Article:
By Kristina Pritchett

By Kristina Pritchett

Meeting the gaze of curious onlookers for the first time in five decades, items from a 50-year-olrd time capsule were displayed in multiple glass cases at a long-awaited celebration in Dana Point on Monday, Aug. 29.

Along Baby Beach, hundreds of Dana Point residents and spectators sat in chairs at the unveiling ceremony, waiting to see what had been held inside an 8-ton rock for 50 years.

On Monday, Orange County officials, including Supervisor Chairwoman Lisa Bartlett, city officials and members of the Dana Point Historical Society unveiled more than 60 items that have been preserved inside of the stainless steel, four-foot tube.

The items were originally locked in the time capsule and “buried” during a rock placing ceremony at Doheny State Beach on Aug. 29, 1966, which coincided with the opening of the Dana Point Harbor. The rock sat with a plaque on top, covering the hole, until May 5, 2016, when Orange County Parks removed the rock in preparation of Monday’s ceremony.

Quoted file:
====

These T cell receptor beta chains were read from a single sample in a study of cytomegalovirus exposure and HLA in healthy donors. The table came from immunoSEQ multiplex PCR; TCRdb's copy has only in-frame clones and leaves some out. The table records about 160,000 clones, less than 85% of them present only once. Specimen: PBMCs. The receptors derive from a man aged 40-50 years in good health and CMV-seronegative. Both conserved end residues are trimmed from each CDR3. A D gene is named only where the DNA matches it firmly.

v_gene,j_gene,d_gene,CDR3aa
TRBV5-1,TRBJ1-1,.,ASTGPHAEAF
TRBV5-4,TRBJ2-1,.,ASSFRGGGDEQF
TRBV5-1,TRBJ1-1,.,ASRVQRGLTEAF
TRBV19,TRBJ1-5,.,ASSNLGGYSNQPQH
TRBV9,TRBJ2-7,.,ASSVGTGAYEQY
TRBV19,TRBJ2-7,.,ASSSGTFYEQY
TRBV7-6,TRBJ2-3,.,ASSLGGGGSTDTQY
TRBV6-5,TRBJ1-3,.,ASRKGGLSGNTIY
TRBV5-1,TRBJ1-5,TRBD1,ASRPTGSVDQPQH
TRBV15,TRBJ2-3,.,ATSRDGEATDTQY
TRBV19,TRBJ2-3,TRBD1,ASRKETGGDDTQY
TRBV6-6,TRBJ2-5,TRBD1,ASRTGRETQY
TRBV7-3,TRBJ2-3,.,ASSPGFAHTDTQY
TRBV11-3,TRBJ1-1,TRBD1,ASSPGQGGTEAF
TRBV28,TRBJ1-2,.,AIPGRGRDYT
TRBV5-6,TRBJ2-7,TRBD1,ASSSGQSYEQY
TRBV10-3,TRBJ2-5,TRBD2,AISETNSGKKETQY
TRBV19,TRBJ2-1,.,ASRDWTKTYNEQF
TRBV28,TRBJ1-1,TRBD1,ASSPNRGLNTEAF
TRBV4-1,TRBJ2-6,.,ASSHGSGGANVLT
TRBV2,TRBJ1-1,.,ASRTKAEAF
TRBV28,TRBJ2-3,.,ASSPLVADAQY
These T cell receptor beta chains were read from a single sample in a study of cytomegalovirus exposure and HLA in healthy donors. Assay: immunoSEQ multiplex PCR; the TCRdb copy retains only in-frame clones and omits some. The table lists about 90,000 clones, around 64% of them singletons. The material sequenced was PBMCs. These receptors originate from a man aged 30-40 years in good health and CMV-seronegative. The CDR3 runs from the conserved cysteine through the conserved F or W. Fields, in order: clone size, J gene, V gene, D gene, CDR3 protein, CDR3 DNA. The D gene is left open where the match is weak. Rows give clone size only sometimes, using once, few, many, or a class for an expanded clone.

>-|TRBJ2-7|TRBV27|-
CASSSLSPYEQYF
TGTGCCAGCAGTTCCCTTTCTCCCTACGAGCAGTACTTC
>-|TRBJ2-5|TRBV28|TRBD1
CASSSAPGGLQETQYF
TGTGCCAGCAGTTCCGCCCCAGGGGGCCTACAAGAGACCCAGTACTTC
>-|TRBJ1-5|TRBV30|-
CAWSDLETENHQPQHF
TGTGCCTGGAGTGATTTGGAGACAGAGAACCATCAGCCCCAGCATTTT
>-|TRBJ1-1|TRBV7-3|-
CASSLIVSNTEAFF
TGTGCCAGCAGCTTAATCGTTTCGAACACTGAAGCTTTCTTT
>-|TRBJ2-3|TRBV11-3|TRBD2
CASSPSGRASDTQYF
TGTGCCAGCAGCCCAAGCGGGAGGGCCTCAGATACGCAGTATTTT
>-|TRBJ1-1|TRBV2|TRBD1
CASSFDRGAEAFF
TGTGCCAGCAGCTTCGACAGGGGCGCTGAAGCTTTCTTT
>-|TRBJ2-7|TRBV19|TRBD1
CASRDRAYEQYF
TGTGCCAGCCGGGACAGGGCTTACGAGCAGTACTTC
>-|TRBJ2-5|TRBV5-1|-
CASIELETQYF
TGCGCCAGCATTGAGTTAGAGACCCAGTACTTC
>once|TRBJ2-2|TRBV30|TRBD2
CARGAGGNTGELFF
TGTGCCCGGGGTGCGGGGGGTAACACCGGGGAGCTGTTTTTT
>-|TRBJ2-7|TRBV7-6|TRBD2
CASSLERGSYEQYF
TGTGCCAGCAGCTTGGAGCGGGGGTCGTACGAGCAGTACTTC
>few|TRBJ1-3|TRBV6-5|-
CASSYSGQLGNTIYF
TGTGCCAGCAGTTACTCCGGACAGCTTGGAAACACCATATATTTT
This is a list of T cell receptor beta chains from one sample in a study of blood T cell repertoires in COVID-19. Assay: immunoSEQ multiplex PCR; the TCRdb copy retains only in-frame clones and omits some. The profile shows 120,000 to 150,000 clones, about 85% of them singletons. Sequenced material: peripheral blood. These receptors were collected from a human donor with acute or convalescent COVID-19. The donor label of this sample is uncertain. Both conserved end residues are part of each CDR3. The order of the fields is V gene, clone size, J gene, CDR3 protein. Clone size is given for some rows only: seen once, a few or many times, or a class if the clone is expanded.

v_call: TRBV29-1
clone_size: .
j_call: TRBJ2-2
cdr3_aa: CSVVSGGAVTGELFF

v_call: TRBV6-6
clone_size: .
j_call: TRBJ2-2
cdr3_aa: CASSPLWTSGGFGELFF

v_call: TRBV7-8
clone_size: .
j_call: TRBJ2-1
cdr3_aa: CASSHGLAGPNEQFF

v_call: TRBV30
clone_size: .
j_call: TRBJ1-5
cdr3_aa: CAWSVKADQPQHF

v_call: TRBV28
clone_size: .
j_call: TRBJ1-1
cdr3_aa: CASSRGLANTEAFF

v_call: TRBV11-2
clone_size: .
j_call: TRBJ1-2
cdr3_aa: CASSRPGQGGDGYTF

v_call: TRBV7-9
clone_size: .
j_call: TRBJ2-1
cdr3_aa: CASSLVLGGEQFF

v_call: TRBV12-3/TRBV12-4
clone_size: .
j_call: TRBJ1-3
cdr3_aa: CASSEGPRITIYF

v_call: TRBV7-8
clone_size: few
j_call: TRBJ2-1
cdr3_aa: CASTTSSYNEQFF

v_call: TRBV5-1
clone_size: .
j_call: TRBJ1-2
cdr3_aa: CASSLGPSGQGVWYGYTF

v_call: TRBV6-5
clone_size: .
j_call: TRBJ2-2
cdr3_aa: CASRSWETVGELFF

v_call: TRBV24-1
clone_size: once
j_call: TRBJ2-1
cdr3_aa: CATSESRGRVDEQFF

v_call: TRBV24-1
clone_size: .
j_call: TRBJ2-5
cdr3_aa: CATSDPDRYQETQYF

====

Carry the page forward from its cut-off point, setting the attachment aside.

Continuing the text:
The rock was placed on a truck, and transported to John D. Cooper Archeological and Paleontological Center in Santa Ana to ensure the items were in good condition.

Chris Jepsen, assistant archivist at OC Archives, told guests that rusty paperclips had to removed, chemicals to remove glues had to be used, and the papers had to be flattened.

“Although the items were in surprisingly good condition, we did have to address some problems,” Jepsen said.

Guests of the 1966 ceremony were promised a barbecue dinner if they made it to the 2016 opening and kept their original ticket—and many did. The audience included Miss Dana Point 1966 and Miss San Clemente 1966, Boy Scouts who served during the 1966 ceremony, people who attended the ceremony and their family members.

Inside the capsule, there were photographs of the Harbor, documents from the 1966 ceremony, newsletters from organizations in the city, business cards, newspaper clippings and letters to the future.

“Today is really about all of those who made the Harbor realistic,” said Barbara Johannes, president of the Dana Point Historical Society.

The items will be on display at the city’s Historical Society at City Hall before they return to their permanent home at the Orange County Archives.

“Their research value will benefit historians, students and the general public for hundreds of years to come,” Jepsen said. “Their intended function of providing us with a snapshot of the past has only just begun.”

 

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